When Gautam Gambhir was dropped from the 2007 World Cup squad, he was so disappointed that he almost quit cricket. As he makes his World Cup debut at home, one of the world's most exciting opening batsmen says he would like to do something "special" for the home crowd, "like my unbeaten 150 against Sri Lanka at Eden Gardens in 2009".
The excitement of the coming tournament is palpable on Gambhir's face as also the pressure of playing at home, although the 29-year-old says he prefers to keep things simple and wants to treat the mega event like any other tournament.
"The World Cup brings with it the pressure of expectations. I want to keep things simple. Naturally, I can't wish away the fact that it's a World Cup, but I will try to keep my head clear. I would stick to what I have been doing all these years; the World Cup can't be anything different," Gambhir told IANS in an interview.
"I am excited to play in front of the home crowd. If there is one innings I would like to play in the World Cup it would be something like my unbeaten 150 against Sri Lanka at Eden Gardens in 2009. It was special as I carried my bat through during the 315-run chase."
The left-handed opener feels it is the "mental preparedness" which will reflect in a player's performance and promises to give his all.
"You can't effect changes in your technique in a month or 15 days' time. Everything depends on your mental toughness and how ready you are to take on the challenge. My attempt would be to give my 100 percent, and I should feel at the end of the day that I have given my best, not that I could have done better," he said.
After his World Cup omission, Gambhir batted with purpose in domestic cricket and the inaugural World Twenty20 the same year proved to be the turning point.
"After being ignored for the World Cup, I did not pick my bat for days. I thought I will never play in a World Cup again. But sometimes lack of options also turns out to be a blessing. Yes, I could have joined my dad's business, but I thought how I would face myself in the mirror if I leave cricket only because I was not selected in the World Cup," said Gambhir, whose father runs a successful import-export business.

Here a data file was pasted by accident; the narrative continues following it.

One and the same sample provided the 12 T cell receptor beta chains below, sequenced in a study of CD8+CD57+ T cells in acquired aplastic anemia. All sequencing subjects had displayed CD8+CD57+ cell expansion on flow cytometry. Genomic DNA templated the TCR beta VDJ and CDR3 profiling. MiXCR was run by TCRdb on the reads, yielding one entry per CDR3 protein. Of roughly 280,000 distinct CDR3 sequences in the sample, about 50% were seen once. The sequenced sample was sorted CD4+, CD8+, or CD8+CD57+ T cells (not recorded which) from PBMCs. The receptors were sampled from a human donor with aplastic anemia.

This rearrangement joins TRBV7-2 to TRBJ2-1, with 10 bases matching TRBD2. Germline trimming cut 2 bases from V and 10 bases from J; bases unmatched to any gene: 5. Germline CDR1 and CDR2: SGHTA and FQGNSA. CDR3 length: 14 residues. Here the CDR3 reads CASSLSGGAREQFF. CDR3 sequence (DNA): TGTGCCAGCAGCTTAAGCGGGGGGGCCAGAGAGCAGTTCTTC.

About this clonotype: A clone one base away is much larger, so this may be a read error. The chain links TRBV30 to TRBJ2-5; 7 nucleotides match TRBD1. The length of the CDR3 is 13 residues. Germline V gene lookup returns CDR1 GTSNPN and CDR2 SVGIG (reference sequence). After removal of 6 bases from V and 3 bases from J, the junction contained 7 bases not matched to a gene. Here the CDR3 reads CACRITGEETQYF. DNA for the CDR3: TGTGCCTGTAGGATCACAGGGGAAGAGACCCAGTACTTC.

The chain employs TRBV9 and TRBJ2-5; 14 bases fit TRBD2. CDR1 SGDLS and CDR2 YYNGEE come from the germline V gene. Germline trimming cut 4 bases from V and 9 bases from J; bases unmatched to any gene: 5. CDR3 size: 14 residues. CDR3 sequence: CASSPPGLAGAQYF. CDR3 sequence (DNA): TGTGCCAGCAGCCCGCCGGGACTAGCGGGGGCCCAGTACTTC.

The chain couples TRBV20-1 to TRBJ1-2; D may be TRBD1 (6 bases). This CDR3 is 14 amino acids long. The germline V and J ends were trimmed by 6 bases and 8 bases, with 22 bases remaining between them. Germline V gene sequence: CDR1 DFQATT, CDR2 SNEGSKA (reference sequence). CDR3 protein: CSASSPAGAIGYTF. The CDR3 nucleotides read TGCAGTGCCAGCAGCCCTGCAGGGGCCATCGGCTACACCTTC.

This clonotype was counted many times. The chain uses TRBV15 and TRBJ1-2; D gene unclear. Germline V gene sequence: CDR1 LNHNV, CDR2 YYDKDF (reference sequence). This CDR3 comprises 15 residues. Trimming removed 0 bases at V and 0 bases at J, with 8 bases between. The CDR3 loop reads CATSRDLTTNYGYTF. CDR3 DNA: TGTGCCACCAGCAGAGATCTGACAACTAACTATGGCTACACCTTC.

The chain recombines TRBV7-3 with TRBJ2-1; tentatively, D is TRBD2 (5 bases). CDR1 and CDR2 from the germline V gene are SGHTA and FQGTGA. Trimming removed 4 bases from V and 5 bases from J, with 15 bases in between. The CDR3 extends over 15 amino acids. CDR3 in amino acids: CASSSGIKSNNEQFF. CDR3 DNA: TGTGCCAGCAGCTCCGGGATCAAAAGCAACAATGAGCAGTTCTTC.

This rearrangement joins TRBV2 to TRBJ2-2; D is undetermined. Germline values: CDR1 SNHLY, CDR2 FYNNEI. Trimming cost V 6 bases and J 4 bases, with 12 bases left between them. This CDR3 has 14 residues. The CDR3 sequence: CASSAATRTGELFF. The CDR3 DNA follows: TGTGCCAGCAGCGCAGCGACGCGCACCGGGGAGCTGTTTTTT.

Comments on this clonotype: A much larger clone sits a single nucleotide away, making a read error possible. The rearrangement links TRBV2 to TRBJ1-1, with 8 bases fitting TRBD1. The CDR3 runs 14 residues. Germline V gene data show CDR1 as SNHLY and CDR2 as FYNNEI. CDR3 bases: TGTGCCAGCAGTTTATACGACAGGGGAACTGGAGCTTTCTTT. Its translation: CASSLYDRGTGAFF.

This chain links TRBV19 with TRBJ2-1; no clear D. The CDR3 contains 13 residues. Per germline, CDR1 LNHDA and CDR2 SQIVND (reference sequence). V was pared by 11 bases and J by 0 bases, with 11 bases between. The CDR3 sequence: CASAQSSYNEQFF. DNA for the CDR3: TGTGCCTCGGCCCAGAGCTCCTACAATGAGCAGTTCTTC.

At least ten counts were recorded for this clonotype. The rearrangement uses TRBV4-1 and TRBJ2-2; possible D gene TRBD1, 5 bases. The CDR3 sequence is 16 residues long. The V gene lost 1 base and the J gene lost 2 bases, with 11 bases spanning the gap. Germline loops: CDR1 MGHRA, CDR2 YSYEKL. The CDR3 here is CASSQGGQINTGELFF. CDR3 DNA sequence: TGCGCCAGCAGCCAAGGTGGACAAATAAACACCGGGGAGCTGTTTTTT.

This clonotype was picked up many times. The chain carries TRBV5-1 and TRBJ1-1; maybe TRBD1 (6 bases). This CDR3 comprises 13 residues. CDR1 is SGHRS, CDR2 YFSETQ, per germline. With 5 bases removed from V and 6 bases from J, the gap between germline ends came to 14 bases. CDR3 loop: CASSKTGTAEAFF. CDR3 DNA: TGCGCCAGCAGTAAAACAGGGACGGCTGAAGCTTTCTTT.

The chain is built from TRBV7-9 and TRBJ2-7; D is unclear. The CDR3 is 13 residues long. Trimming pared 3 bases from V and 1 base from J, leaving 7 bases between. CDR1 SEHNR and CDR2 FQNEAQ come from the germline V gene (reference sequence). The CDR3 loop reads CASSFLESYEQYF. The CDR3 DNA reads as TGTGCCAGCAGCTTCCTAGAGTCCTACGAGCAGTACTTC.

"I worked hard and realised that the important thing is to score runs. I roughed it out in Ranji Trophy and felt happy scoring runs.
"Things got different after the Twenty20 World Cup. Who would have thought that I would end up as the second highest scorer?"
Since then Gambhir has nine ODI and Test centuries to his name, was the 2009 ICC Test player and even led the side in the ODI series against New Zealand at home in the absence of senior players last year.
In modern cricket, Gambhir forms an explosive opening pair with friend, mentor and another Delhi player Virender Sehwag and says he is comforted by his presence at the other end.
"Having Viru at the other end is always nice. He knows my game, knows how I mentally approach to situations in a match. We keep talking to each other when we are batting together. I know I can always go up to him and say that I am not comfortable playing a particular bowler and then we decide how to go about it. I don't think I can do that with any other batsman. We have such great understanding," said Gambhir.
The Indian team, ranked second in the ODIs, is touted as the favourites to win the Cup but Gambhir steers clear of naming any favourites.
"In World Cup, five overs can change the game. I feel a No.1 or a No.2 side won't take any opponents lightly."
Gambhir says India's performance during the New Zealand tour in 2009 gave them the confidence to beat the top sides in the world. The series was special for Gambhir, who was the highest run getter in the Test series and resolutely batted for nearly 11 hours at Napier to earn India a draw. India had won both the ODI and Test series.
"The New Zealand tour gave us the confidence that we can overpower other big sides. It proved to be the turning point as we registered victories over South Africa and Australia after that," he said.